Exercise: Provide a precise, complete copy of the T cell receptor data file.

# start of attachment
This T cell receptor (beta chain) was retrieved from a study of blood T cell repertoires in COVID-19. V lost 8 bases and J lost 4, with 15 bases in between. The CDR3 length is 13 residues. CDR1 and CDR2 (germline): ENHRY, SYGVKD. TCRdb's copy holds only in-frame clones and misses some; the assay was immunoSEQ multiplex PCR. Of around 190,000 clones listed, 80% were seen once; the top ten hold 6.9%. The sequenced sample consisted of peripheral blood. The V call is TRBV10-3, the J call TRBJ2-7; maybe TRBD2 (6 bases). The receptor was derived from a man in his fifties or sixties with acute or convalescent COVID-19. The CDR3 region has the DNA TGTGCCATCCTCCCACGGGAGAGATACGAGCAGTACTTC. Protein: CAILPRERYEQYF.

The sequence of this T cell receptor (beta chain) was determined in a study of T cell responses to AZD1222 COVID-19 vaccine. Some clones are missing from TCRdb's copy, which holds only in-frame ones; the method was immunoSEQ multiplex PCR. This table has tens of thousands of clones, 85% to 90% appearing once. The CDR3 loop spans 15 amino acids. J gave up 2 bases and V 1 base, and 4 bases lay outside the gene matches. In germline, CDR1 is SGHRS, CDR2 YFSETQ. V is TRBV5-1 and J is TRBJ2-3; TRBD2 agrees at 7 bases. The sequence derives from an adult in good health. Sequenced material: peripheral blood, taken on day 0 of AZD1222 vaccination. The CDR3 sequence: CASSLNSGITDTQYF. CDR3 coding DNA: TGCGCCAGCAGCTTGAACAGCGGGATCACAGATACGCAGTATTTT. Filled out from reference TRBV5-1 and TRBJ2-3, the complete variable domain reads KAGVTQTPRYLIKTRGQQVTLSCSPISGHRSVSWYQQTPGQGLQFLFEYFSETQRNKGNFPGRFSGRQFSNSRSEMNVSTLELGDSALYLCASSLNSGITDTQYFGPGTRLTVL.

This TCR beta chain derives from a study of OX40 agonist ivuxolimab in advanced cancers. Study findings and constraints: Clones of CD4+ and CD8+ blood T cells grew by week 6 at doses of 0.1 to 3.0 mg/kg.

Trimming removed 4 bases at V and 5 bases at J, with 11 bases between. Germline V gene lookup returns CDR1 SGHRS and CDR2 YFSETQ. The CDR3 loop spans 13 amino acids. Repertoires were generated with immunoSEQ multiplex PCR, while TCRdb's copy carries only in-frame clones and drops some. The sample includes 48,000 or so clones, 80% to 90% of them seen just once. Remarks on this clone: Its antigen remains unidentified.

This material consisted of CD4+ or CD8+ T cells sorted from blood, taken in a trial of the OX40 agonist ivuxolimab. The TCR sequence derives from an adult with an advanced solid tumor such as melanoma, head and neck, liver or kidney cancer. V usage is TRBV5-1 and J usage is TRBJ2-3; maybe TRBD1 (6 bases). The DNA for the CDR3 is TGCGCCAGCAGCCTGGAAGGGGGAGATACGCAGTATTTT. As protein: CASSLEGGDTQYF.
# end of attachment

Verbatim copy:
This T cell receptor (beta chain) was retrieved from a study of blood T cell repertoires in COVID-19. V lost 8 bases and J lost 4, with 15 bases in between. The CDR3 length is 13 residues. CDR1 and CDR2 (germline): ENHRY, SYGVKD. TCRdb's copy holds only in-frame clones and misses some; the assay was immunoSEQ multiplex PCR. Of around 190,000 clones listed, 80% were seen once; the top ten hold 6.9%. The sequenced sample consisted of peripheral blood. The V call is TRBV10-3, the J call TRBJ2-7; maybe TRBD2 (6 bases). The receptor was derived from a man in his fifties or sixties with acute or convalescent COVID-19. The CDR3 region has the DNA TGTGCCATCCTCCCACGGGAGAGATACGAGCAGTACTTC. Protein: CAILPRERYEQYF.

The sequence of this T cell receptor (beta chain) was determined in a study of T cell responses to AZD1222 COVID-19 vaccine. Some clones are missing from TCRdb's copy, which holds only in-frame ones; the method was immunoSEQ multiplex PCR. This table has tens of thousands of clones, 85% to 90% appearing once. The CDR3 loop spans 15 amino acids. J gave up 2 bases and V 1 base, and 4 bases lay outside the gene matches. In germline, CDR1 is SGHRS, CDR2 YFSETQ. V is TRBV5-1 and J is TRBJ2-3; TRBD2 agrees at 7 bases. The sequence derives from an adult in good health. Sequenced material: peripheral blood, taken on day 0 of AZD1222 vaccination. The CDR3 sequence: CASSLNSGITDTQYF. CDR3 coding DNA: TGCGCCAGCAGCTTGAACAGCGGGATCACAGATACGCAGTATTTT. Filled out from reference TRBV5-1 and TRBJ2-3, the complete variable domain reads KAGVTQTPRYLIKTRGQQVTLSCSPISGHRSVSWYQQTPGQGLQFLFEYFSETQRNKGNFPGRFSGRQFSNSRSEMNVSTLELGDSALYLCASSLNSGITDTQYFGPGTRLTVL.

This TCR beta chain derives from a study of OX40 agonist ivuxolimab in advanced cancers. Study findings and constraints: Clones of CD4+ and CD8+ blood T cells grew by week 6 at doses of 0.1 to 3.0 mg/kg.

Trimming removed 4 bases at V and 5 bases at J, with 11 bases between. Germline V gene lookup returns CDR1 SGHRS and CDR2 YFSETQ. The CDR3 loop spans 13 amino acids. Repertoires were generated with immunoSEQ multiplex PCR, while TCRdb's copy carries only in-frame clones and drops some. The sample includes 48,000 or so clones, 80% to 90% of them seen just once. Remarks on this clone: Its antigen remains unidentified.

This material consisted of CD4+ or CD8+ T cells sorted from blood, taken in a trial of the OX40 agonist ivuxolimab. The TCR sequence derives from an adult with an advanced solid tumor such as melanoma, head and neck, liver or kidney cancer. V usage is TRBV5-1 and J usage is TRBJ2-3; maybe TRBD1 (6 bases). The DNA for the CDR3 is TGCGCCAGCAGCCTGGAAGGGGGAGATACGCAGTATTTT. As protein: CASSLEGGDTQYF.